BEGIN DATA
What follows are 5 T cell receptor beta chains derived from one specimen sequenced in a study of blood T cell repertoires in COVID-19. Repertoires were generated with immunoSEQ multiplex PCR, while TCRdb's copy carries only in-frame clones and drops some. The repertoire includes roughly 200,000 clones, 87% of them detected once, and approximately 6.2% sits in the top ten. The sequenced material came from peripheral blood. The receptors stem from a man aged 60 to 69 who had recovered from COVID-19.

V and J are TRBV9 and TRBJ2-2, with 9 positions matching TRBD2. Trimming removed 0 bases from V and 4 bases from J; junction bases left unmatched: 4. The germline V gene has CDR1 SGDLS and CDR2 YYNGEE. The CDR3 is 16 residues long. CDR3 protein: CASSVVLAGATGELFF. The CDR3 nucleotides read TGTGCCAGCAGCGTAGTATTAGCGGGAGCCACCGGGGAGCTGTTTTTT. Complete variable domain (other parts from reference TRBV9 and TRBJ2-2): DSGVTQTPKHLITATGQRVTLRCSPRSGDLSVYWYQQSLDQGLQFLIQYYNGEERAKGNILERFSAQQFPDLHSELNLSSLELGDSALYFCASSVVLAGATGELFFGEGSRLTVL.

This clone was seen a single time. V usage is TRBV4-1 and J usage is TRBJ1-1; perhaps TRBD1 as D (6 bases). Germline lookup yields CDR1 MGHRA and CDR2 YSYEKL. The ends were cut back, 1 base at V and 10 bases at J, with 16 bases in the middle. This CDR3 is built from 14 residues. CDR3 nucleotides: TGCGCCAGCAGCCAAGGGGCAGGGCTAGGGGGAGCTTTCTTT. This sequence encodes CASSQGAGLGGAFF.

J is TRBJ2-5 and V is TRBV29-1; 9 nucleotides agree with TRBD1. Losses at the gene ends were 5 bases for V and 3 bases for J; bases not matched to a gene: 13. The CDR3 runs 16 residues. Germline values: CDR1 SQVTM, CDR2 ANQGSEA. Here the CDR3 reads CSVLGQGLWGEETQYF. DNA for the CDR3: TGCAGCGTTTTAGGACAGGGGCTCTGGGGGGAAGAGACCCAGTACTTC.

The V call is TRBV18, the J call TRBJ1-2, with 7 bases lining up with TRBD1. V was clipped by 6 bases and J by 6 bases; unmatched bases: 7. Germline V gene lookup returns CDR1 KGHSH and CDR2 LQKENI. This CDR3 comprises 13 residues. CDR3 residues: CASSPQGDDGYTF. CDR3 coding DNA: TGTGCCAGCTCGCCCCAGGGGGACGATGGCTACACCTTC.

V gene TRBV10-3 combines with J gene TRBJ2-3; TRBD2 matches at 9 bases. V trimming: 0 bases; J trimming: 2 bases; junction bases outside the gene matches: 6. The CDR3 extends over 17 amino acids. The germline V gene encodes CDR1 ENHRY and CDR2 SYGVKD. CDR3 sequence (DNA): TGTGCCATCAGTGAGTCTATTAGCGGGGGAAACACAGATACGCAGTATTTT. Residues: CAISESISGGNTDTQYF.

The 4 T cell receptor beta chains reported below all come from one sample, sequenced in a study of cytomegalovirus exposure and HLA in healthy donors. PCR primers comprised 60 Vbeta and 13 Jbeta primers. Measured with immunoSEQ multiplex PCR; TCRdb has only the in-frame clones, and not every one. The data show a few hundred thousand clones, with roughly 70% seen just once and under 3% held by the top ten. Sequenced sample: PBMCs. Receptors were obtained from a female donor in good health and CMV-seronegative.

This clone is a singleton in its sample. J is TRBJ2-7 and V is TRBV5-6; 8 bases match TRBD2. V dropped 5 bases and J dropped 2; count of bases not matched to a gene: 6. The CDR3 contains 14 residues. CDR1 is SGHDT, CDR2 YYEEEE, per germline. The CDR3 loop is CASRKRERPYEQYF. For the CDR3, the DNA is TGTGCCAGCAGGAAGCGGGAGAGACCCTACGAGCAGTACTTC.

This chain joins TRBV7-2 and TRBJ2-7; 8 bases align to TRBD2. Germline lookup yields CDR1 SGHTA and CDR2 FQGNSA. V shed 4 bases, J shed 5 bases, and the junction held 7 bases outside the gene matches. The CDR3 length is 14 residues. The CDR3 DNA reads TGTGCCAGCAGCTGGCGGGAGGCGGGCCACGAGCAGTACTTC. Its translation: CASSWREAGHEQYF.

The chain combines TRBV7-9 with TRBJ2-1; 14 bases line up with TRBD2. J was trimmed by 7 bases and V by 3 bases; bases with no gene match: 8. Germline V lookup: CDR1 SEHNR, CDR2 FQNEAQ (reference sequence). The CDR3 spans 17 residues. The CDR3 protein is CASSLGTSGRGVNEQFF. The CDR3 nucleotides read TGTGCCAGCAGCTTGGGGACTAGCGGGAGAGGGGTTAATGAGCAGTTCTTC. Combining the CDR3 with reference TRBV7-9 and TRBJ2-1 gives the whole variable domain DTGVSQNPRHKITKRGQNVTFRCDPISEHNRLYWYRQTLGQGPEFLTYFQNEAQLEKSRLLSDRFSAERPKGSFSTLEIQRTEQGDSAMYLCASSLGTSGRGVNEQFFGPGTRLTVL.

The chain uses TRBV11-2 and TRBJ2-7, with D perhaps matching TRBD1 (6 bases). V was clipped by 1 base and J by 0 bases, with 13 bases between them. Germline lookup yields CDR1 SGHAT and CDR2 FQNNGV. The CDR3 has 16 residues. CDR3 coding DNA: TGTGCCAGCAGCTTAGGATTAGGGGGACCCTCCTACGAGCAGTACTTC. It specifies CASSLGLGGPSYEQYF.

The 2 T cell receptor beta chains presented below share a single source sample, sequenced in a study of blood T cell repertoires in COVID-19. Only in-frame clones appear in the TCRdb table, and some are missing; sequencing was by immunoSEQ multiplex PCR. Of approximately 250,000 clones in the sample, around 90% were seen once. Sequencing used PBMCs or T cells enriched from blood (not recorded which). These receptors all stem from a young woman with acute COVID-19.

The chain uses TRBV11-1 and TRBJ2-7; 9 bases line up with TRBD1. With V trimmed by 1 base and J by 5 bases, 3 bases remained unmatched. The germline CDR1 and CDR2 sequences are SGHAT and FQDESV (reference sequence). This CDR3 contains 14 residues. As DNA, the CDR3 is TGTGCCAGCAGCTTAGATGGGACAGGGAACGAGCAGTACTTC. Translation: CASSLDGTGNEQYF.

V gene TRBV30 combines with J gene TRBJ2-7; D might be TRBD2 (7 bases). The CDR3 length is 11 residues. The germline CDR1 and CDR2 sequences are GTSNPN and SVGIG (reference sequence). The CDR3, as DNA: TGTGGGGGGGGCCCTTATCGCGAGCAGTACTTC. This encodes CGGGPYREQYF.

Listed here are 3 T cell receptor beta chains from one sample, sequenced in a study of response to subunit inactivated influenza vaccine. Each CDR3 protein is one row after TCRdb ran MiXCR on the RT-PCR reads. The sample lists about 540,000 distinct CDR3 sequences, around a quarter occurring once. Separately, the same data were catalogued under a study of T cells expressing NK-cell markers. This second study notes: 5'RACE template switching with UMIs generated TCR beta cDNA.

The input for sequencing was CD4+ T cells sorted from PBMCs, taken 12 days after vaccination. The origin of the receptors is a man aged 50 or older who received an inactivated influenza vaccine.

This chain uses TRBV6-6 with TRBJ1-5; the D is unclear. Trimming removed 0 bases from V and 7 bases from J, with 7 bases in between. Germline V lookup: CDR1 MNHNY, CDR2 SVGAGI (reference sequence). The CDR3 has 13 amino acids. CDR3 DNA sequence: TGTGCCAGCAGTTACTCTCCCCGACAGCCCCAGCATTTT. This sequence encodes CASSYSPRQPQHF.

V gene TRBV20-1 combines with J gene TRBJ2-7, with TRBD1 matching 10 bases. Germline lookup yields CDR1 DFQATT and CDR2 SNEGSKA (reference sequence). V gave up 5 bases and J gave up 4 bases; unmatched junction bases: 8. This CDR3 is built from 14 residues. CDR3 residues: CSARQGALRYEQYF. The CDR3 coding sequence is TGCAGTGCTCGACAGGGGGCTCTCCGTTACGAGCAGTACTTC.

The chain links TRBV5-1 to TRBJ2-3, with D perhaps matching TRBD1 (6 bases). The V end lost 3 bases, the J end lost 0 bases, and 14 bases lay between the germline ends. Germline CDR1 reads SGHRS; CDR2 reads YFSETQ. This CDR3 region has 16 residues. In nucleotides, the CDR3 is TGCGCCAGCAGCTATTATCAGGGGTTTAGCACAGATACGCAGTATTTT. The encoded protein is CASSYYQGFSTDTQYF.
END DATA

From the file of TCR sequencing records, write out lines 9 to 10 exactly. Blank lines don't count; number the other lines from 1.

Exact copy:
This chain joins TRBV7-2 and TRBJ2-7; 8 bases align to TRBD2. Germline lookup yields CDR1 SGHTA and CDR2 FQGNSA. V shed 4 bases, J shed 5 bases, and the junction held 7 bases outside the gene matches. The CDR3 length is 14 residues. The CDR3 DNA reads TGTGCCAGCAGCTGGCGGGAGGCGGGCCACGAGCAGTACTTC. Its translation: CASSWREAGHEQYF.

The chain combines TRBV7-9 with TRBJ2-1; 14 bases line up with TRBD2. J was trimmed by 7 bases and V by 3 bases; bases with no gene match: 8. Germline V lookup: CDR1 SEHNR, CDR2 FQNEAQ (reference sequence). The CDR3 spans 17 residues. The CDR3 protein is CASSLGTSGRGVNEQFF. The CDR3 nucleotides read TGTGCCAGCAGCTTGGGGACTAGCGGGAGAGGGGTTAATGAGCAGTTCTTC. Combining the CDR3 with reference TRBV7-9 and TRBJ2-1 gives the whole variable domain DTGVSQNPRHKITKRGQNVTFRCDPISEHNRLYWYRQTLGQGPEFLTYFQNEAQLEKSRLLSDRFSAERPKGSFSTLEIQRTEQGDSAMYLCASSLGTSGRGVNEQFFGPGTRLTVL.